Paul discussed how he and his wife and business partner Tracy Foulkes – the demure cook behind the business – built the international brand from scratch. I personally think the products are PR tools themselves because they’re just delicious and irresistible. It’s simple, seemingly meaningless statements like the one I just made, that have been instrumental to NoMu’s PR success.
Get the cool kids talking and you’re halfway there. Paul emphasised the power of social networks and local bloggers in forging a dialogue, interaction, and even a community around the product. More importantly, NoMu does this with integrity. Give bloggers a valid reason to write about your product instead of just shamelessly shoving the product in their readers’ faces. I think that once any brand’s integrity is intact there really is little room for failure.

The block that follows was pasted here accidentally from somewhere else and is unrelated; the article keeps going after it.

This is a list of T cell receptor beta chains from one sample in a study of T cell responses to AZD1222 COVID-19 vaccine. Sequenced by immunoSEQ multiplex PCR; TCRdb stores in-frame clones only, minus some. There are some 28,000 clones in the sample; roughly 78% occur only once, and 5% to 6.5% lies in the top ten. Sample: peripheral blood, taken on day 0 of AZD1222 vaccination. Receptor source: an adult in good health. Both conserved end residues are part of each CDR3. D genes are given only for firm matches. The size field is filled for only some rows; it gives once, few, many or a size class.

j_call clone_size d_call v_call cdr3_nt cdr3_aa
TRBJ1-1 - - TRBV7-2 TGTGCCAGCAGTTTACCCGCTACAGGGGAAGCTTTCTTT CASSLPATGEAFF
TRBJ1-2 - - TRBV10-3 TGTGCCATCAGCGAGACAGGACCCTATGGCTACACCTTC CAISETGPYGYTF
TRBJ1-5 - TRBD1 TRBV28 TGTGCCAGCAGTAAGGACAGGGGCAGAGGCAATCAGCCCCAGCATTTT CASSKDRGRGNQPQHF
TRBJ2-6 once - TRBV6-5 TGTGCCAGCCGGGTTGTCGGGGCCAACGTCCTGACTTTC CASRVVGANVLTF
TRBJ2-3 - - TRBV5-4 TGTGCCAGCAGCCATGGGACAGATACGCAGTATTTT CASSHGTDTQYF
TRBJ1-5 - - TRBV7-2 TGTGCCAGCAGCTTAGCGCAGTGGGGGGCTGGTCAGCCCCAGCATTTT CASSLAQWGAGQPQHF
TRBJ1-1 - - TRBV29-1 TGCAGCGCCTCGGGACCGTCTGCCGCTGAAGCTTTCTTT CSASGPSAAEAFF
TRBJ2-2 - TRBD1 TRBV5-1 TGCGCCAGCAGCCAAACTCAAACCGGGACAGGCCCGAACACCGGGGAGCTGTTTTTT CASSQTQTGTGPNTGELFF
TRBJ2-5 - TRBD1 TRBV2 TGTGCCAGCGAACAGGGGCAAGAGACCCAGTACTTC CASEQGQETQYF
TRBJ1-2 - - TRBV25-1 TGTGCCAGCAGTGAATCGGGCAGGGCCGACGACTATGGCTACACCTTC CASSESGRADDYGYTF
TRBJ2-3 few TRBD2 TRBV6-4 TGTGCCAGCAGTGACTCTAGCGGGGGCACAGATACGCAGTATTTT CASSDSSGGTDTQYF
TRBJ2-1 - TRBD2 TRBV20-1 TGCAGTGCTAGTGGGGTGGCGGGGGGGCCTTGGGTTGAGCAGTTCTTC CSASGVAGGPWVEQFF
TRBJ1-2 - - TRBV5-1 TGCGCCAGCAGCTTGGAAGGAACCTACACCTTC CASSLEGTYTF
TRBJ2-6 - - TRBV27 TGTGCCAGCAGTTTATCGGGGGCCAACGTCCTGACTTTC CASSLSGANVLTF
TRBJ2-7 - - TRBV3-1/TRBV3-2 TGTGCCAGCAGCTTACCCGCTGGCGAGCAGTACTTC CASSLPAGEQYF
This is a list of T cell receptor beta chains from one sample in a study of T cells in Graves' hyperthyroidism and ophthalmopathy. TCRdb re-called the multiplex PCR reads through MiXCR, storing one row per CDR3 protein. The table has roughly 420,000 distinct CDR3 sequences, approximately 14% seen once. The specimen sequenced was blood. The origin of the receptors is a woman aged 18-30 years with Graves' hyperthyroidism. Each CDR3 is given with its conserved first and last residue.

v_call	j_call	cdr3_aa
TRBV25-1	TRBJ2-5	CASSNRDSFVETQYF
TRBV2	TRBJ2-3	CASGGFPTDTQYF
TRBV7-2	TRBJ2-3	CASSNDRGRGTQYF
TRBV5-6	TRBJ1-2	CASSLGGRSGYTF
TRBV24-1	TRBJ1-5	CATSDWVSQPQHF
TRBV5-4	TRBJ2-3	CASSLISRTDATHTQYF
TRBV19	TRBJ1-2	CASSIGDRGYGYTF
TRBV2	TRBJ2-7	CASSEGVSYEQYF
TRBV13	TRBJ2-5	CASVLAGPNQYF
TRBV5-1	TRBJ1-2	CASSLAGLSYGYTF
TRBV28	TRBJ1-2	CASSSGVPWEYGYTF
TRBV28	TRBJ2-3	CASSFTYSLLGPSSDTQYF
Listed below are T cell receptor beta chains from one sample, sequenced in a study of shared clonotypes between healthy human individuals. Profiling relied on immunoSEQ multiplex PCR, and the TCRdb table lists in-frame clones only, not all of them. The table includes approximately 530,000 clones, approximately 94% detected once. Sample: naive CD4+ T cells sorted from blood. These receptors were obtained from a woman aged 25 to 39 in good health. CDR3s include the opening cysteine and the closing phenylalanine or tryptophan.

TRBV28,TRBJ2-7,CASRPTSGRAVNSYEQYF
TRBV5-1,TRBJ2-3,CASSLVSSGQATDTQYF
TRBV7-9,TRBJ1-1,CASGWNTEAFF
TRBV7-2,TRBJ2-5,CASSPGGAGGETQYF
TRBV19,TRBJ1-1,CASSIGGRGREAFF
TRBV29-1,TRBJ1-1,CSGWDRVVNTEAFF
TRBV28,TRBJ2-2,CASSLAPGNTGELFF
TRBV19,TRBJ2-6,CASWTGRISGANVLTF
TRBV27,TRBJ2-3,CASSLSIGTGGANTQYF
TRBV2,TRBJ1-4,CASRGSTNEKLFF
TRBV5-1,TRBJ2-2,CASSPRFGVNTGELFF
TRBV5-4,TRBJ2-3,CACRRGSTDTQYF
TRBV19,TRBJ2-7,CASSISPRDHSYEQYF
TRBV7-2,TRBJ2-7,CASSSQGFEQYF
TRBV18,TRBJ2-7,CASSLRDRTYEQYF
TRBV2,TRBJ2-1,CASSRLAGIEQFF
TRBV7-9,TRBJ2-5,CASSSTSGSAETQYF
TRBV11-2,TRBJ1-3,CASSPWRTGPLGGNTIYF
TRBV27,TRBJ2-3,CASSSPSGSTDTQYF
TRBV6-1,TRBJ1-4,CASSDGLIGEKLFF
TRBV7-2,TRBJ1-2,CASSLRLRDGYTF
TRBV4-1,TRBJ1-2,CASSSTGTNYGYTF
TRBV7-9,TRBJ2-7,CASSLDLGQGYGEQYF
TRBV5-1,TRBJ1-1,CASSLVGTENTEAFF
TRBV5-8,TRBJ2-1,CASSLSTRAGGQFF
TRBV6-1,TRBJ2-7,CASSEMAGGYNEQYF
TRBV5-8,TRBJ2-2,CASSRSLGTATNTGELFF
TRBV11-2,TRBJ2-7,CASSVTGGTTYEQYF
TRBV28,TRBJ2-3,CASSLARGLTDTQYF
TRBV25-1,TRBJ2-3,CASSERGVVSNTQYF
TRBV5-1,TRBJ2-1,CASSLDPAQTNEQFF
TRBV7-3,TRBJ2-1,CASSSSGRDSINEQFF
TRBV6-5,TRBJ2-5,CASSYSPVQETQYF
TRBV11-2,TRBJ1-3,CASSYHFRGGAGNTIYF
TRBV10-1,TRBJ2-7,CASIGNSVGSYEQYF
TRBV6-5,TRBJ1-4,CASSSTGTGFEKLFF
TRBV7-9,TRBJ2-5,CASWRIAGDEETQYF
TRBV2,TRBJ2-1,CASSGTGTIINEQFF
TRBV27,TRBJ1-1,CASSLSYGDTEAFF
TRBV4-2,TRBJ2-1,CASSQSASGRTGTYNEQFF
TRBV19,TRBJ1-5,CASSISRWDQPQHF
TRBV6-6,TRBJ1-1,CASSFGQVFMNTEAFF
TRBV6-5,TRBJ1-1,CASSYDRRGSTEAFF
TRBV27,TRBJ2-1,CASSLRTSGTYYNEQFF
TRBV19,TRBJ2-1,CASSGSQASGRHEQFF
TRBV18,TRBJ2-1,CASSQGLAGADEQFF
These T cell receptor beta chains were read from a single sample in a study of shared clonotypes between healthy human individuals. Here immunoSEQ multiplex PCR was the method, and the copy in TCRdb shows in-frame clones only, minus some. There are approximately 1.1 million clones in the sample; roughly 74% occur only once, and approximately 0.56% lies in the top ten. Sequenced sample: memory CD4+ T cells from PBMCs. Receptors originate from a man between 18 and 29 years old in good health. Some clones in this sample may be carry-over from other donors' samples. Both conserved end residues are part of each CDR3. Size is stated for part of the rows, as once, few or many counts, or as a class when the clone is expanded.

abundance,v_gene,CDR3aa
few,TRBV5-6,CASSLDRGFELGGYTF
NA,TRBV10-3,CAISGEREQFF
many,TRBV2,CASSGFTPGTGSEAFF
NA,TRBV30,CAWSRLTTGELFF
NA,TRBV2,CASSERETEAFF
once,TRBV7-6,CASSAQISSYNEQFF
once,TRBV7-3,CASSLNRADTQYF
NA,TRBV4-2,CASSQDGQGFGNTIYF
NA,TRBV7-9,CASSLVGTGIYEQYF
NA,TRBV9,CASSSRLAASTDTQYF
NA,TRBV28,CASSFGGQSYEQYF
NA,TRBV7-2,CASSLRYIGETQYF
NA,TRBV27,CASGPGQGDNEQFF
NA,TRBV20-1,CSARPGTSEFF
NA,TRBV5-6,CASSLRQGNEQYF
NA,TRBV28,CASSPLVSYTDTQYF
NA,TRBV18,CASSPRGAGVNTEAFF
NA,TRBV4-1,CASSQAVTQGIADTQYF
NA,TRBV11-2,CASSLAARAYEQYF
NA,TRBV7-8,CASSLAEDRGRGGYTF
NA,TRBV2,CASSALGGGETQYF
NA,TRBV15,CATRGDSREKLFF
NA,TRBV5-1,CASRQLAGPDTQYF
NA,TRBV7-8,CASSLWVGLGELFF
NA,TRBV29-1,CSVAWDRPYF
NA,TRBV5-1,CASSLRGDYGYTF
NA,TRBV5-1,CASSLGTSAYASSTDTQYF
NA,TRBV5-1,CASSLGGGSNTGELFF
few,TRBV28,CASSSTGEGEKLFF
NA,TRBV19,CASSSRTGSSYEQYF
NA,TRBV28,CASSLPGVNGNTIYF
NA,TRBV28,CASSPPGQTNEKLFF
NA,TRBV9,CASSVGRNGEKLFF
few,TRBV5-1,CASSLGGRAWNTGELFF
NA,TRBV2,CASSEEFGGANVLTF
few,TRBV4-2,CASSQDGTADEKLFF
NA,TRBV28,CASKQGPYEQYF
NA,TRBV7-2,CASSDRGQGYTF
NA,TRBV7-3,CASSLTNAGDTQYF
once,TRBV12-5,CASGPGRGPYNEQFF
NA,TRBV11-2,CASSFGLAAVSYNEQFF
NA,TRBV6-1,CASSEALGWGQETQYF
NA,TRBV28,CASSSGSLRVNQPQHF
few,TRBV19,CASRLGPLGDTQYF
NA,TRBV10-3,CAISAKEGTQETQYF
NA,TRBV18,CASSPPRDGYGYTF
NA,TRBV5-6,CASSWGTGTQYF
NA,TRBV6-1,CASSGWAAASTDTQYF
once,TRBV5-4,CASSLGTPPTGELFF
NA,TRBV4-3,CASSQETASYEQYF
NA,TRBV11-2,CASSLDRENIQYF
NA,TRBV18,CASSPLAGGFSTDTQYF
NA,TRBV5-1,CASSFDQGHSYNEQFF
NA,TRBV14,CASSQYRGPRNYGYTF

The other thing that appeals to me is the fact that the brand is personal. You can read recipes written by Tracy herself, view pictures of their lives, and interact with Paul on a range of platforms. While the company has expanded to 24 employees and 38 countries, they haven’t neglected that all-important personal touch. I’m sure many of their loyal customers will agree with me that that is one of the brand’s main selling points. I did mention the yummy products, right?
The most poignant point Paul conveyed was “If you’re not breaking through the clutter you’re adding to it”, which is a mantra local and global brands should embrace. Doing this calls for innovation, creativity, and breaking boundaries. I was indeed inspired by this idea and I hope you will be too, because Paul also emphasised the fact that South Africa is alive with possibility. Go ahead and break through that clutter.
This is a guest post by Jehan Latief.